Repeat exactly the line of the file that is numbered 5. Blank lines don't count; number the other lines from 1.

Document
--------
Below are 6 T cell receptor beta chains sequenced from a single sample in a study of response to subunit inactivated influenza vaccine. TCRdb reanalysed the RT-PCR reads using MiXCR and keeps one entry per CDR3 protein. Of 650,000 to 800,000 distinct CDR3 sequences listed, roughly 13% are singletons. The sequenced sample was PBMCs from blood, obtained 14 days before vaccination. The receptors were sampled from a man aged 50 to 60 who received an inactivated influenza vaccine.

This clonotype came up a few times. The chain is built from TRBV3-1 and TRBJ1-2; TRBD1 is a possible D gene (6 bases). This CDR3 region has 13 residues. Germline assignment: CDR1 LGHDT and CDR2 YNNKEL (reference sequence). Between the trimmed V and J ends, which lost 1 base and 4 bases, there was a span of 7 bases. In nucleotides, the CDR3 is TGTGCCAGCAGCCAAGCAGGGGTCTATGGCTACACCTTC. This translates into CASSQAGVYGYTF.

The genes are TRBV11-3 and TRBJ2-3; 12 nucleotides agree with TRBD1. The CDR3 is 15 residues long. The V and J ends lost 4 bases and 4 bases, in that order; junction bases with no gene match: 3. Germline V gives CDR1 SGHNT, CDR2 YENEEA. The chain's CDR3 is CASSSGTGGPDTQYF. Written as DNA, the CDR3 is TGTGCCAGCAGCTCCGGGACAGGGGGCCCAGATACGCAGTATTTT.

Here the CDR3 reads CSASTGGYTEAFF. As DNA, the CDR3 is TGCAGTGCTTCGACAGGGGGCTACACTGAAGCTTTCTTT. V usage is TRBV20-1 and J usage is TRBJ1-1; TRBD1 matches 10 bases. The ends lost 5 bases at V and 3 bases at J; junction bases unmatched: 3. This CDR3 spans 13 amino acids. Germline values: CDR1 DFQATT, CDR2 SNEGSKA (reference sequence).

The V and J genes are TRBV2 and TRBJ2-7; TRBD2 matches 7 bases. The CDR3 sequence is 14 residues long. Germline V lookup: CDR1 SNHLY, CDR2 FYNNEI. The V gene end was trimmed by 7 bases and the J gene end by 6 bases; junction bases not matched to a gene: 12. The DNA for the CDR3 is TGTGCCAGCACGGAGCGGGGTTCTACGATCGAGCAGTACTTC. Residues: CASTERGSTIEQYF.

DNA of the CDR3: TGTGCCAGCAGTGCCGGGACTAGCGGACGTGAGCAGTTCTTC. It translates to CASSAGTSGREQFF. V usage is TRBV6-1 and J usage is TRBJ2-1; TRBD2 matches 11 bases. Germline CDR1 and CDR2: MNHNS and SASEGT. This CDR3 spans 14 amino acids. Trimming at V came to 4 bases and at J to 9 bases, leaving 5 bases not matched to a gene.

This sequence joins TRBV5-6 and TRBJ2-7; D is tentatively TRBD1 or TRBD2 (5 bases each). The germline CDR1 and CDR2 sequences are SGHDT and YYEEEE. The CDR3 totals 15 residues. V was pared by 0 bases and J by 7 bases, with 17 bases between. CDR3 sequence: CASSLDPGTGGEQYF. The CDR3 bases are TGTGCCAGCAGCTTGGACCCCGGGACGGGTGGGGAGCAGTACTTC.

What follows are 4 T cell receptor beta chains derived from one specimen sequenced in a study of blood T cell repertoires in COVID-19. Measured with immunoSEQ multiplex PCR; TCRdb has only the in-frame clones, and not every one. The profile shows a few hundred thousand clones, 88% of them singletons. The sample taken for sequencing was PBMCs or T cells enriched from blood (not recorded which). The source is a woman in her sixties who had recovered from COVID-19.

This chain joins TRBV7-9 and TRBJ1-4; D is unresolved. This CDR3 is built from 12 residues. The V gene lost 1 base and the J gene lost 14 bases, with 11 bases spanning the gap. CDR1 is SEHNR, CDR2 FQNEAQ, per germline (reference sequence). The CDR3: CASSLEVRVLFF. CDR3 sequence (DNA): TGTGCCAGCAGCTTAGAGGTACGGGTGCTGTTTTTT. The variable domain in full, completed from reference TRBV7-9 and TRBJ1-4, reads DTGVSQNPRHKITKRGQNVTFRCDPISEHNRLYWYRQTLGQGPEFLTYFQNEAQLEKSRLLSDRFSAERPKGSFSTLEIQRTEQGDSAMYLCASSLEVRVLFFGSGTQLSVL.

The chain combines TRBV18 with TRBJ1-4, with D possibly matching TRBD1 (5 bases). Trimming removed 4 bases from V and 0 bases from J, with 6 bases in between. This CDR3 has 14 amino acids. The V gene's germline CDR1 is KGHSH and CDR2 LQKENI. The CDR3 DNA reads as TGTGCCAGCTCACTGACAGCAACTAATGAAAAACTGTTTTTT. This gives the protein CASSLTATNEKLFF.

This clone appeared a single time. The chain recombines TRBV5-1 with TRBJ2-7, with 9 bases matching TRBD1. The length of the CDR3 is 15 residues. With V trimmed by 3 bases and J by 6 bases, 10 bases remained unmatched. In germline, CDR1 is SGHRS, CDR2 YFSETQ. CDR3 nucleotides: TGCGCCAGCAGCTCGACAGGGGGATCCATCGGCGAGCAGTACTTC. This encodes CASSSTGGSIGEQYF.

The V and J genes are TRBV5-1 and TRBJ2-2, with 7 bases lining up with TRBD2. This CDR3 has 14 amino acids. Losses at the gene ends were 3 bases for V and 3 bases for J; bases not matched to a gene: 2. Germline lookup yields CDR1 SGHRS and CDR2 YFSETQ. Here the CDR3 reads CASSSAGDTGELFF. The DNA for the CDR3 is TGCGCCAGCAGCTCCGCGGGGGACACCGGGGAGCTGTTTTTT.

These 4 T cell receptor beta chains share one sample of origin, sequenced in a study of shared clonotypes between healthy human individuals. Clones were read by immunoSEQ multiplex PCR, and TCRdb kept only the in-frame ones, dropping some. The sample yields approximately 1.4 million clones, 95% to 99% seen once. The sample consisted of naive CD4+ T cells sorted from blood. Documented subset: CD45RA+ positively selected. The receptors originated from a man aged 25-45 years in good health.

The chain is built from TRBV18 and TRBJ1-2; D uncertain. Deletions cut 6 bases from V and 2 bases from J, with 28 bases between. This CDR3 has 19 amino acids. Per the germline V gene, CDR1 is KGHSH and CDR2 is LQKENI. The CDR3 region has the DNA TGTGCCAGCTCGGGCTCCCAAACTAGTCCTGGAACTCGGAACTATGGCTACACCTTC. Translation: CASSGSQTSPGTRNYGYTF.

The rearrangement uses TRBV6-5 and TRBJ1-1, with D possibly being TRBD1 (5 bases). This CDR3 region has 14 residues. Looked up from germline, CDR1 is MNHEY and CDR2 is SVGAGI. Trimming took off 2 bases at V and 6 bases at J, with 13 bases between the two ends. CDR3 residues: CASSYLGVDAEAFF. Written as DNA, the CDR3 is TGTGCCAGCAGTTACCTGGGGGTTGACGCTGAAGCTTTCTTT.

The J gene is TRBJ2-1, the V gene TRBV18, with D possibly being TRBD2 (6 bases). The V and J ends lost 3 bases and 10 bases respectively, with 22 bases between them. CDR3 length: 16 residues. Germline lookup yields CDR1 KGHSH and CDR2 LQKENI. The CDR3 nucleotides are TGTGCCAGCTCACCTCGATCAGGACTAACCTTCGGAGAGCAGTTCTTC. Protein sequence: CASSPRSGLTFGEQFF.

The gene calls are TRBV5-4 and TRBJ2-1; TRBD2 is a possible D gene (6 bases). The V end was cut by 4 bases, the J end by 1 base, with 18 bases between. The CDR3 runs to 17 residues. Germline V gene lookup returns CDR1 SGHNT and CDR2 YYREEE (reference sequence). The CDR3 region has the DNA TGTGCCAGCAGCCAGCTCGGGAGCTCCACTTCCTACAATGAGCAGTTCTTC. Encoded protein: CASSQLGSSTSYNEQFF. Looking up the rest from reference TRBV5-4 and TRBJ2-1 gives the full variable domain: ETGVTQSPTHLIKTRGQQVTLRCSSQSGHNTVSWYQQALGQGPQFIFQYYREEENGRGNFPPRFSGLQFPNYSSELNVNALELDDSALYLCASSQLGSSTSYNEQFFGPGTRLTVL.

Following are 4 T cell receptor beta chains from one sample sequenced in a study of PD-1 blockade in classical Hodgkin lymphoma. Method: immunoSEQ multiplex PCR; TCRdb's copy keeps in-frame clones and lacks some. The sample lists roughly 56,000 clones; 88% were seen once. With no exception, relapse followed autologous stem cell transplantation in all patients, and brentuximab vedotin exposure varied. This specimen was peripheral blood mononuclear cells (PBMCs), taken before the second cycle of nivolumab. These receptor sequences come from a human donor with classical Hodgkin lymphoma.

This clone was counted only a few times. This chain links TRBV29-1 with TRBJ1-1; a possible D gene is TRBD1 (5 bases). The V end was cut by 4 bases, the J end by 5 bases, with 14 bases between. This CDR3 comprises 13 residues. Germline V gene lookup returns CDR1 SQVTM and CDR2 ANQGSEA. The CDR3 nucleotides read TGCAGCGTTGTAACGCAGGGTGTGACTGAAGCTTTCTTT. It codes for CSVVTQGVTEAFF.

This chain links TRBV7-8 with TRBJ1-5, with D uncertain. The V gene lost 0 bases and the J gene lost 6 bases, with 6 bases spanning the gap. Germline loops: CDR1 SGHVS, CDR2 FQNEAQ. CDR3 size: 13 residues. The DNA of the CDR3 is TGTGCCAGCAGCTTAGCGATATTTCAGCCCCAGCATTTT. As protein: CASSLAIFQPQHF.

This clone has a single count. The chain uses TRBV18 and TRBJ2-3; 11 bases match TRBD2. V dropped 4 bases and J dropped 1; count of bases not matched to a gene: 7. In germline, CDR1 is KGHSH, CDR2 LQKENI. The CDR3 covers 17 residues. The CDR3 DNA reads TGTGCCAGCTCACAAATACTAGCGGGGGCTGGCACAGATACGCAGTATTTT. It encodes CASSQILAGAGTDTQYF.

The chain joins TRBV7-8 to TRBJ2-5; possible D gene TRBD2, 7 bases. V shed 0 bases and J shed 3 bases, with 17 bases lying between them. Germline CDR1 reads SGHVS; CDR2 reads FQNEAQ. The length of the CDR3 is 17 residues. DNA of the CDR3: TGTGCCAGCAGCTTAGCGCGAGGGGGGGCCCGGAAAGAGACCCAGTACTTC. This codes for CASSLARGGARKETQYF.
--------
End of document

The V and J genes are TRBV2 and TRBJ2-7; TRBD2 matches 7 bases. The CDR3 sequence is 14 residues long. Germline V lookup: CDR1 SNHLY, CDR2 FYNNEI. The V gene end was trimmed by 7 bases and the J gene end by 6 bases; junction bases not matched to a gene: 12. The DNA for the CDR3 is TGTGCCAGCACGGAGCGGGGTTCTACGATCGAGCAGTACTTC. Residues: CASTERGSTIEQYF.